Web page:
Hayek and Hempel on the Nature, Role, and Limitations of Science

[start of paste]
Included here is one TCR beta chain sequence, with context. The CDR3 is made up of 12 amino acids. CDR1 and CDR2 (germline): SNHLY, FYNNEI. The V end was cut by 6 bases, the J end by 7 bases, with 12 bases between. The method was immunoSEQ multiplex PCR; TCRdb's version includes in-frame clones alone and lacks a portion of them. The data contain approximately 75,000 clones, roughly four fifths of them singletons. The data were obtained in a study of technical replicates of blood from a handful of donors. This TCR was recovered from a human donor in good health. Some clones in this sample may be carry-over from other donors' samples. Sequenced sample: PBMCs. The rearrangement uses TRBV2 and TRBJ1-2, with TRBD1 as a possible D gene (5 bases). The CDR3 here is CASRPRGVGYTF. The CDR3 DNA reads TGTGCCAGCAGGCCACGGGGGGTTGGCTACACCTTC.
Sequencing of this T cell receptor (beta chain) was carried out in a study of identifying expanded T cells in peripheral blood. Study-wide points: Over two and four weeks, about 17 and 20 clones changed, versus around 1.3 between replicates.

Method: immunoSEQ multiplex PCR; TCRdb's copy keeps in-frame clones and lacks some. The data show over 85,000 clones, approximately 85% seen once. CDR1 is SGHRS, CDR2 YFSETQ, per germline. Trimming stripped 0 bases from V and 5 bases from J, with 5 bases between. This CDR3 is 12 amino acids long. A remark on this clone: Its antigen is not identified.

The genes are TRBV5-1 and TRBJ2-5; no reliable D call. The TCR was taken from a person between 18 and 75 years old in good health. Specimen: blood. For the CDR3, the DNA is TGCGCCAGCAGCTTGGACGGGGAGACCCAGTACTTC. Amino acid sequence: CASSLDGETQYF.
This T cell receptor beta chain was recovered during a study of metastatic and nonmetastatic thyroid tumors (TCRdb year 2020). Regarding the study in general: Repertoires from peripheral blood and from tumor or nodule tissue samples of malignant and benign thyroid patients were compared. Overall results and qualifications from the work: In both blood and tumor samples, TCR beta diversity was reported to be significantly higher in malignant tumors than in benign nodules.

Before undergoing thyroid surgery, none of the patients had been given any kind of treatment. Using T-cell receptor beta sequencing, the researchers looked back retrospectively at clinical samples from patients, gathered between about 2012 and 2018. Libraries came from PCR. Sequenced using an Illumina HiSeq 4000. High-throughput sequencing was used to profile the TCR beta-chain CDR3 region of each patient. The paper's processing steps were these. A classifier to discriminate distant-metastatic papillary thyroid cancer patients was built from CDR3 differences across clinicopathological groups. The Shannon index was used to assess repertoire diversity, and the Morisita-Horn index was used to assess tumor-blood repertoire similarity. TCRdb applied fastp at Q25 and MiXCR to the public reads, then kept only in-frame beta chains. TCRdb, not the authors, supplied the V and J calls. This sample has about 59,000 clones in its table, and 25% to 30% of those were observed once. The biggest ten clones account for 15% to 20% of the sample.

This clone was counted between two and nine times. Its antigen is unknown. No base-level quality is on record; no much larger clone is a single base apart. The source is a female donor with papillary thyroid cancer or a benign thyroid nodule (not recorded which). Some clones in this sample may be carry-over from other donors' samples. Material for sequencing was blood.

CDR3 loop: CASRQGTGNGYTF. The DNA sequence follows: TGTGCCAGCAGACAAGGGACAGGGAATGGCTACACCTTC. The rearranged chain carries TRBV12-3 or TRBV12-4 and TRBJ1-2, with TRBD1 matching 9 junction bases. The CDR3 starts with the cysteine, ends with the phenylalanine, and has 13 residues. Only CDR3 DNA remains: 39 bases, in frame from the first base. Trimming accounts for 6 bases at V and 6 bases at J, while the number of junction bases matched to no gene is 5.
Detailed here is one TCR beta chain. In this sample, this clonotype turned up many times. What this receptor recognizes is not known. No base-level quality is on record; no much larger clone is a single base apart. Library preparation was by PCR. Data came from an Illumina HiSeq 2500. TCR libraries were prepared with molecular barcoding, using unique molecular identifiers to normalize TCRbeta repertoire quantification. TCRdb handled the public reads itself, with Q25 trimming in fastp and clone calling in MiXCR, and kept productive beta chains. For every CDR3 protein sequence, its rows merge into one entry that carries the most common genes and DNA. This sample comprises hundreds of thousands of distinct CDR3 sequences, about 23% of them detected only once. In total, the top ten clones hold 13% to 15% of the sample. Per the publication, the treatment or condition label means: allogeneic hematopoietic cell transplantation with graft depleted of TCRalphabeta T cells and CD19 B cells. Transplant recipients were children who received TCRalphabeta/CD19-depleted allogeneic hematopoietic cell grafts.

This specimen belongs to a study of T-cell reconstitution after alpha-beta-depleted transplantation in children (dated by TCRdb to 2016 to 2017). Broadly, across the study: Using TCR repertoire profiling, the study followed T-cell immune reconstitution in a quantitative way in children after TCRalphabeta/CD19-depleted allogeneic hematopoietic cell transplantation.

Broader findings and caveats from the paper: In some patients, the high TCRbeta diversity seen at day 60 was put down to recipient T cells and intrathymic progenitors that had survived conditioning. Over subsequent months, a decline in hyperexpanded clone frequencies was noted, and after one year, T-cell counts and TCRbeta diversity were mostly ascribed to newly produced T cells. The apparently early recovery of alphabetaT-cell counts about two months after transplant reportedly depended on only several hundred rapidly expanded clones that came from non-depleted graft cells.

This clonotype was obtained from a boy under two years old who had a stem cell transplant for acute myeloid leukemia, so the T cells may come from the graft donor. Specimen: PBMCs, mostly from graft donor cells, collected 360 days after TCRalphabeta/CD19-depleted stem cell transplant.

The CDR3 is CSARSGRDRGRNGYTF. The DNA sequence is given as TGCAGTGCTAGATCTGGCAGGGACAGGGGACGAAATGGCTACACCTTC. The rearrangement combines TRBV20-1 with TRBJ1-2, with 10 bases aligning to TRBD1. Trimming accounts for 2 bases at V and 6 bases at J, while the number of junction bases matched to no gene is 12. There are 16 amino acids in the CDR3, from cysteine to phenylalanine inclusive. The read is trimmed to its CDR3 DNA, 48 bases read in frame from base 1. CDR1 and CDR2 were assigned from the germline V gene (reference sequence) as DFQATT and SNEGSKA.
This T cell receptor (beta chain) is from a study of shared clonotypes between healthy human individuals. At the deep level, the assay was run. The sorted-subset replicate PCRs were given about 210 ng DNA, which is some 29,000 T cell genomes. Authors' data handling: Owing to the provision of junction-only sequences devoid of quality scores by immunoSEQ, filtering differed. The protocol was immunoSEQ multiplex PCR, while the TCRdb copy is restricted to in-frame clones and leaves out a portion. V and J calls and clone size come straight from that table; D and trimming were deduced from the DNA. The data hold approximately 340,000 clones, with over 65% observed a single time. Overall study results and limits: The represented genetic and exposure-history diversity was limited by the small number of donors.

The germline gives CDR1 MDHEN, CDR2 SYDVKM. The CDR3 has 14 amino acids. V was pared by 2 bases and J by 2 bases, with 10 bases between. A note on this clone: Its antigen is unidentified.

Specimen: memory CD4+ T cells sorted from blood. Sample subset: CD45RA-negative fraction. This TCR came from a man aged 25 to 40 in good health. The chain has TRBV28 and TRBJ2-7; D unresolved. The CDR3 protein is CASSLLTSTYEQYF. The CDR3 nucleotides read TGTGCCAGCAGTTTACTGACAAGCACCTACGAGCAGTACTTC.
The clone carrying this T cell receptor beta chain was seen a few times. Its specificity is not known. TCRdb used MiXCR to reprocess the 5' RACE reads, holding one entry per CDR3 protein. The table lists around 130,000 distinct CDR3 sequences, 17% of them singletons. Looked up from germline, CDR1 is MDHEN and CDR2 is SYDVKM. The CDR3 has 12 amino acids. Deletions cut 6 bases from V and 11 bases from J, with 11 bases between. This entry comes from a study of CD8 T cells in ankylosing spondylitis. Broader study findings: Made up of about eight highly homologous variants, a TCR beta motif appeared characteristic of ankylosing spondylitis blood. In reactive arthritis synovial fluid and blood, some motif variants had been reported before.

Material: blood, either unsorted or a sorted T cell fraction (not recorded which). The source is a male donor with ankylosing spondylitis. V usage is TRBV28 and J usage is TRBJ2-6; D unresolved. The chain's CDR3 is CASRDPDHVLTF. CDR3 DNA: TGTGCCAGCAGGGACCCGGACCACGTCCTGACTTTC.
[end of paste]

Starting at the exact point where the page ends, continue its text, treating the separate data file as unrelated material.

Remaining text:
This chapter focuses on two influential scholarly papers published in the mid-20th century that, although they were influential in their time, have slipped out of contemporary disciplinary awareness in psychology. Nonetheless, the ideas in these two papers continue to have profound influence. The first paper, “Studies in the Logic of Explanation” by Carl Hempel and Paul Oppenheim (1948), laid out the “Deductive-Nomological Model” of science and suggested that the same general principles that defined science as practiced in the physical sciences were applicable in sciences engaged in the study of distinctly human phenomena. The second paper, “Scientism and the Study of Society” by Nobel Prize–winning economist F. A. Hayek (1942), takes up the question of whether the positivist model of science then enjoying so much success in the study of the natural world could legitimately be applied to the study of society and distinctly human phenomena. Of greater interest is Hayek’s use of the term ‘scientism’ to describe the nature of the enterprise he observed and against which he warned his readers. This chapter uses these two papers to examine the issues involved in understanding the limits on the reach of science in our contemporary intellectual discourse.